A+ choices:

The following all meet the criteria from above:

group of different protein bars

Rx Bar

  • 12g protein
  • 18g net carbs
  • 9g fat


  • 21g protein
  • 8g net carbs
  • 7g fat


  • 12g protein
  • 3g net carbs
  • 12g fat

R.E.D.D. Bar

  • 10g protein
  • 14g net carbs
  • 12g fat

Raw Rev Glo

  • 11g protein
  • 6g net carbs
  • 11g fat

A- choice:

Perfect Bar

  • 12-17g protein
  • 20-23g net carbs
  • 19-22g fat

(depending on the flavor)

This bar gets an A- because while they are delicious and have mostly great ingredients, they do include sunflower oil as an ingredient in most flavors. The primary fat source is typically peanut butter, cashew butter, or almond butter though. The added sugar is somewhat high, but, again, lots of healthy fat and good protein to help buffer blood sugar spikes.

B Choices

The following have generally good macros, but more of an “as-needed” bar due to certain ingredients:


  • 20g protein
  • 15-17g net carbs
  • 7-8g fat

Contains some sunflower oil, soy protein isolate, and artificial sweeteners. 


  • 21g protein
  • 7g net carbs
  • 9g fat

Contains some sunflower oil, palm oil, and artificial sweeteners depending on the flavor.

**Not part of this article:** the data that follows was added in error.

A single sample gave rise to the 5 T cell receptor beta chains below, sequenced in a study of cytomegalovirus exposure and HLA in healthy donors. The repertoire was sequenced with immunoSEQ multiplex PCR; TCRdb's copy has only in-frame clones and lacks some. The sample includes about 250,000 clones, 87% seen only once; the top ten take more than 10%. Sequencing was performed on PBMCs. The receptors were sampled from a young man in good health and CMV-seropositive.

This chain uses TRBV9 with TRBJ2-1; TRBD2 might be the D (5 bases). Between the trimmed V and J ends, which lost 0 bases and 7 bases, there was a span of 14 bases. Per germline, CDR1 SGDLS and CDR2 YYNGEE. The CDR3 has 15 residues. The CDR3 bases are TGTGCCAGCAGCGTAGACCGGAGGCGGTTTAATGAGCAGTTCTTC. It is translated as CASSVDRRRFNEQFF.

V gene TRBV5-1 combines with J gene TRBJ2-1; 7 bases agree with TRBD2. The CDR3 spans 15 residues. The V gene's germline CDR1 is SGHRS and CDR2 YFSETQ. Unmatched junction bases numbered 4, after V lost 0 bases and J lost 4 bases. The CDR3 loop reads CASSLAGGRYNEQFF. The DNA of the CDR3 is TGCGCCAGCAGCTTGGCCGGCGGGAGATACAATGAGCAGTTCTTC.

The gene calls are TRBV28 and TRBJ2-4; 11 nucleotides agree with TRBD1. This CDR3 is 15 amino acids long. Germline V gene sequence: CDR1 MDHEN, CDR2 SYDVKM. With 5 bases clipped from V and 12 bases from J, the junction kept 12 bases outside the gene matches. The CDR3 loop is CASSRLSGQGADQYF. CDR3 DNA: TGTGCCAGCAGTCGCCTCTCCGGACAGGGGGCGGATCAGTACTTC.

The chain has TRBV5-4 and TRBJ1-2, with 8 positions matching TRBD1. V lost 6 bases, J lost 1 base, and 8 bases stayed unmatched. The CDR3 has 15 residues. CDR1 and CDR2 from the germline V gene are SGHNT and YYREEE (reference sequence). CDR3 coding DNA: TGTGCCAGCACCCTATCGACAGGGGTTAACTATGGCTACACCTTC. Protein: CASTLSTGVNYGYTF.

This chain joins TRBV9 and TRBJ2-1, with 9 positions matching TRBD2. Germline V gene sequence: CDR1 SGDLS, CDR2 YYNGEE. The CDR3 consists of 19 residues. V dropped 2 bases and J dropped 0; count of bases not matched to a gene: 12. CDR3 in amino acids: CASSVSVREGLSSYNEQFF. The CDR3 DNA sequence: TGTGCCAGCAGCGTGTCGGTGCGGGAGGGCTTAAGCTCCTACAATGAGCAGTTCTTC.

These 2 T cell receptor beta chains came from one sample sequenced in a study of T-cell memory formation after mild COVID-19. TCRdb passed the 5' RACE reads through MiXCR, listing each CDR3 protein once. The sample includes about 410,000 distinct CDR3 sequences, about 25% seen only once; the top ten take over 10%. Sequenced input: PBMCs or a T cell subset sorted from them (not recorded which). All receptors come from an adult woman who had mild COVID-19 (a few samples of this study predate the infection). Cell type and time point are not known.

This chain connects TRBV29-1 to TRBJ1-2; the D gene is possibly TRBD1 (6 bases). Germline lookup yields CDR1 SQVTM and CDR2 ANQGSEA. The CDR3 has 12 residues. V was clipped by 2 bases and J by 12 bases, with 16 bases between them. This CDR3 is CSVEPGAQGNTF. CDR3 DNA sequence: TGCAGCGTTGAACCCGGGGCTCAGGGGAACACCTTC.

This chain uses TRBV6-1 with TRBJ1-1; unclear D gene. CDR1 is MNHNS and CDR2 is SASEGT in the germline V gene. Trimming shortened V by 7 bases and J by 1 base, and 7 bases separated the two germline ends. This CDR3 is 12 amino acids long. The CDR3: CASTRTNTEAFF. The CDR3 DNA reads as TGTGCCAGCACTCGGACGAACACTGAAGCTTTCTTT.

• 20g protein
  • 22g net carbs
  • 8g fat

Contains soy protein isolate, vegetable glycerin, and sunflower oil. Higher in sugar alcohols as well.


  • 20g protein
  • 13g net carbs
  • 7g fat

Contains palm oil and vegetable oil.

Built Bar

  • 17g protein
  • 12g net carbs
  • 2.5g fat

Biggest concern is the low fat content, which may not be as satiating as other options. Otherwise, pretty good ingredients if you tolerate the sugar alcohols.

C choices

The following are not bad examples, but they just don’t quite meet the criteria to be an overall great protein bar option:

Larabar & KIND bars

Both great bars with good ingredients, but just not a protein bar. You would need an additional protein source on the side if using for a balanced meal or snack.

Clif Nut Butter Bar

6-7g protein

24-25g net carbs

10g fat

The protein is on the low end with higher net carbs. Also contains sunflower and palm oils.

D choices

These would not be a good choice for balanced blood sugar and fat loss goals:

Go Macro Bar – Depending on the flavor, the carbs are on the higher side at 37g net carbs with moderate protein to help compensate. Organic brown rice syrup is also one of the first ingredients.

Cliff Bar – Depending on the flavor, can have up to 38g net carbs with only 10g of protein and 6g of fat. Brown rice syrup is one of the first ingredients. Also include soy protein isolate and sunflower oil.

After all the considerations above, I also think cost and taste are important factors too! After some trial and error, I hope this helps you find some good protein bar options that fit into your lifestyle, help support your goals, and are yummy AF!

-Elle, MM Coach

pssst…want to learn more about what ingredients help you feel best? Hop on the waitlist for Metabolism Makeover!